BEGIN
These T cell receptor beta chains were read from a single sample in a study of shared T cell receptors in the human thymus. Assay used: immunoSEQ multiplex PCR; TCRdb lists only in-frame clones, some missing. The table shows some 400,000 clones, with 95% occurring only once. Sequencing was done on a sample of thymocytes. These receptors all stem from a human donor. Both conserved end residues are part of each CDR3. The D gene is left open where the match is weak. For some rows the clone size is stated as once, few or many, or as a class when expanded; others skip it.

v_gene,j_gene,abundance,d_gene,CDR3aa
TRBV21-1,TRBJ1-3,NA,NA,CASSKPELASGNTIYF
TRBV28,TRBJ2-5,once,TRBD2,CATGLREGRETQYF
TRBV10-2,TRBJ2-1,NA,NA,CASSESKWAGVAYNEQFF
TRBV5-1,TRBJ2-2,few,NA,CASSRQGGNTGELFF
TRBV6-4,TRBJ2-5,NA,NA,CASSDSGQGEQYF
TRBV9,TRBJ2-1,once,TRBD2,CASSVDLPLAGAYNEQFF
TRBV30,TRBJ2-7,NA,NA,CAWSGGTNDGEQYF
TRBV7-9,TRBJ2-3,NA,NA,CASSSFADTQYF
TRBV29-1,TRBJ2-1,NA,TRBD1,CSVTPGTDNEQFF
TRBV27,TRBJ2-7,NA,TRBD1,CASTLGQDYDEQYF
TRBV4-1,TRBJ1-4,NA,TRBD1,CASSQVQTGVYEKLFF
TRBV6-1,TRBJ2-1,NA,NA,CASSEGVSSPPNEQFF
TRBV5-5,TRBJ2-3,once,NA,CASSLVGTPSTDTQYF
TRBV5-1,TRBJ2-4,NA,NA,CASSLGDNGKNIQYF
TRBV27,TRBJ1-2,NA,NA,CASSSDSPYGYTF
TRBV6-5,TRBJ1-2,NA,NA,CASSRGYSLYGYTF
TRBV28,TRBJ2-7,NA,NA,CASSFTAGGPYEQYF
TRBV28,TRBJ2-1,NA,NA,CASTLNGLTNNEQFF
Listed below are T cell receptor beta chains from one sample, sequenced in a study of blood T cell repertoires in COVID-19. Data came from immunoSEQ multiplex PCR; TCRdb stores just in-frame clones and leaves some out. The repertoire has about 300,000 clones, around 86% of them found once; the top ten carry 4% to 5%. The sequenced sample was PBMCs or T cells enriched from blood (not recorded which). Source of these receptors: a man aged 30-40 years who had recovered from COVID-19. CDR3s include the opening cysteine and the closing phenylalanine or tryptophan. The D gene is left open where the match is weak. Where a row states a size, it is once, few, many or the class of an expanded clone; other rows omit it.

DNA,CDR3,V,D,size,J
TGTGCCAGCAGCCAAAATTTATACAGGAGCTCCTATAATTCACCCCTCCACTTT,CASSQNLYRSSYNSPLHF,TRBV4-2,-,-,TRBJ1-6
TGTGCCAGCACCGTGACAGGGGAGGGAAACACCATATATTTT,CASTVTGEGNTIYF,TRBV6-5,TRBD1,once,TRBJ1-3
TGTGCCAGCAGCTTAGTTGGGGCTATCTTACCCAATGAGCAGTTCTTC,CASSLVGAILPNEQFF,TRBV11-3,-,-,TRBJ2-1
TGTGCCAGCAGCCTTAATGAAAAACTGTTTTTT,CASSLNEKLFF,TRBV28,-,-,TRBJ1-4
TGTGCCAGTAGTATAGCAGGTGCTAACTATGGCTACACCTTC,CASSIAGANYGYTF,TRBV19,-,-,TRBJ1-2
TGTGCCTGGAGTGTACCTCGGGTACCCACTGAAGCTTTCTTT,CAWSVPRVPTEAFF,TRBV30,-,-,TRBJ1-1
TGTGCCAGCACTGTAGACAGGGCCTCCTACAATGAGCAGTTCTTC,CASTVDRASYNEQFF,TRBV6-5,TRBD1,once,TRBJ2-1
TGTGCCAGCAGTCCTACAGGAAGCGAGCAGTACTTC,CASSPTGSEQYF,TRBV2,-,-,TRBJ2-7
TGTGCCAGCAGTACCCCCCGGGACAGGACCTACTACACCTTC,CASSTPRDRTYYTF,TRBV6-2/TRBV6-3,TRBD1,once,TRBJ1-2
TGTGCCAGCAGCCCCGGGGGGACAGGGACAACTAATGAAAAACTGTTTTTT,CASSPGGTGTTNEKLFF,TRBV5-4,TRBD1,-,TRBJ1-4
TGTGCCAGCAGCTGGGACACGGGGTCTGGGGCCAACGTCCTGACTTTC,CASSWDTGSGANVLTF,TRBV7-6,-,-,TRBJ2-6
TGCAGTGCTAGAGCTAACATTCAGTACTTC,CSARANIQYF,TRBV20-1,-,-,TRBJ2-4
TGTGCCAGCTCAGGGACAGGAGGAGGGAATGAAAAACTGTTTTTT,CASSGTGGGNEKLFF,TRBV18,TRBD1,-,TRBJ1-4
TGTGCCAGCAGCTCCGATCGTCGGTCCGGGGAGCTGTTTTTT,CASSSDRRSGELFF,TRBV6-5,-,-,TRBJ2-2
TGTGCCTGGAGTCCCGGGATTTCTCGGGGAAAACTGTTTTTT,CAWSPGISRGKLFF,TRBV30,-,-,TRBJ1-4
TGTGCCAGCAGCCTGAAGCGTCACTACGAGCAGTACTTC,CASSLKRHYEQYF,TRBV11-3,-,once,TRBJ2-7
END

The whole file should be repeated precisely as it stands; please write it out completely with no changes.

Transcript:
These T cell receptor beta chains were read from a single sample in a study of shared T cell receptors in the human thymus. Assay used: immunoSEQ multiplex PCR; TCRdb lists only in-frame clones, some missing. The table shows some 400,000 clones, with 95% occurring only once. Sequencing was done on a sample of thymocytes. These receptors all stem from a human donor. Both conserved end residues are part of each CDR3. The D gene is left open where the match is weak. For some rows the clone size is stated as once, few or many, or as a class when expanded; others skip it.

v_gene,j_gene,abundance,d_gene,CDR3aa
TRBV21-1,TRBJ1-3,NA,NA,CASSKPELASGNTIYF
TRBV28,TRBJ2-5,once,TRBD2,CATGLREGRETQYF
TRBV10-2,TRBJ2-1,NA,NA,CASSESKWAGVAYNEQFF
TRBV5-1,TRBJ2-2,few,NA,CASSRQGGNTGELFF
TRBV6-4,TRBJ2-5,NA,NA,CASSDSGQGEQYF
TRBV9,TRBJ2-1,once,TRBD2,CASSVDLPLAGAYNEQFF
TRBV30,TRBJ2-7,NA,NA,CAWSGGTNDGEQYF
TRBV7-9,TRBJ2-3,NA,NA,CASSSFADTQYF
TRBV29-1,TRBJ2-1,NA,TRBD1,CSVTPGTDNEQFF
TRBV27,TRBJ2-7,NA,TRBD1,CASTLGQDYDEQYF
TRBV4-1,TRBJ1-4,NA,TRBD1,CASSQVQTGVYEKLFF
TRBV6-1,TRBJ2-1,NA,NA,CASSEGVSSPPNEQFF
TRBV5-5,TRBJ2-3,once,NA,CASSLVGTPSTDTQYF
TRBV5-1,TRBJ2-4,NA,NA,CASSLGDNGKNIQYF
TRBV27,TRBJ1-2,NA,NA,CASSSDSPYGYTF
TRBV6-5,TRBJ1-2,NA,NA,CASSRGYSLYGYTF
TRBV28,TRBJ2-7,NA,NA,CASSFTAGGPYEQYF
TRBV28,TRBJ2-1,NA,NA,CASTLNGLTNNEQFF
Listed below are T cell receptor beta chains from one sample, sequenced in a study of blood T cell repertoires in COVID-19. Data came from immunoSEQ multiplex PCR; TCRdb stores just in-frame clones and leaves some out. The repertoire has about 300,000 clones, around 86% of them found once; the top ten carry 4% to 5%. The sequenced sample was PBMCs or T cells enriched from blood (not recorded which). Source of these receptors: a man aged 30-40 years who had recovered from COVID-19. CDR3s include the opening cysteine and the closing phenylalanine or tryptophan. The D gene is left open where the match is weak. Where a row states a size, it is once, few, many or the class of an expanded clone; other rows omit it.

DNA,CDR3,V,D,size,J
TGTGCCAGCAGCCAAAATTTATACAGGAGCTCCTATAATTCACCCCTCCACTTT,CASSQNLYRSSYNSPLHF,TRBV4-2,-,-,TRBJ1-6
TGTGCCAGCACCGTGACAGGGGAGGGAAACACCATATATTTT,CASTVTGEGNTIYF,TRBV6-5,TRBD1,once,TRBJ1-3
TGTGCCAGCAGCTTAGTTGGGGCTATCTTACCCAATGAGCAGTTCTTC,CASSLVGAILPNEQFF,TRBV11-3,-,-,TRBJ2-1
TGTGCCAGCAGCCTTAATGAAAAACTGTTTTTT,CASSLNEKLFF,TRBV28,-,-,TRBJ1-4
TGTGCCAGTAGTATAGCAGGTGCTAACTATGGCTACACCTTC,CASSIAGANYGYTF,TRBV19,-,-,TRBJ1-2
TGTGCCTGGAGTGTACCTCGGGTACCCACTGAAGCTTTCTTT,CAWSVPRVPTEAFF,TRBV30,-,-,TRBJ1-1
TGTGCCAGCACTGTAGACAGGGCCTCCTACAATGAGCAGTTCTTC,CASTVDRASYNEQFF,TRBV6-5,TRBD1,once,TRBJ2-1
TGTGCCAGCAGTCCTACAGGAAGCGAGCAGTACTTC,CASSPTGSEQYF,TRBV2,-,-,TRBJ2-7
TGTGCCAGCAGTACCCCCCGGGACAGGACCTACTACACCTTC,CASSTPRDRTYYTF,TRBV6-2/TRBV6-3,TRBD1,once,TRBJ1-2
TGTGCCAGCAGCCCCGGGGGGACAGGGACAACTAATGAAAAACTGTTTTTT,CASSPGGTGTTNEKLFF,TRBV5-4,TRBD1,-,TRBJ1-4
TGTGCCAGCAGCTGGGACACGGGGTCTGGGGCCAACGTCCTGACTTTC,CASSWDTGSGANVLTF,TRBV7-6,-,-,TRBJ2-6
TGCAGTGCTAGAGCTAACATTCAGTACTTC,CSARANIQYF,TRBV20-1,-,-,TRBJ2-4
TGTGCCAGCTCAGGGACAGGAGGAGGGAATGAAAAACTGTTTTTT,CASSGTGGGNEKLFF,TRBV18,TRBD1,-,TRBJ1-4
TGTGCCAGCAGCTCCGATCGTCGGTCCGGGGAGCTGTTTTTT,CASSSDRRSGELFF,TRBV6-5,-,-,TRBJ2-2
TGTGCCTGGAGTCCCGGGATTTCTCGGGGAAAACTGTTTTTT,CAWSPGISRGKLFF,TRBV30,-,-,TRBJ1-4
TGTGCCAGCAGCCTGAAGCGTCACTACGAGCAGTACTTC,CASSLKRHYEQYF,TRBV11-3,-,once,TRBJ2-7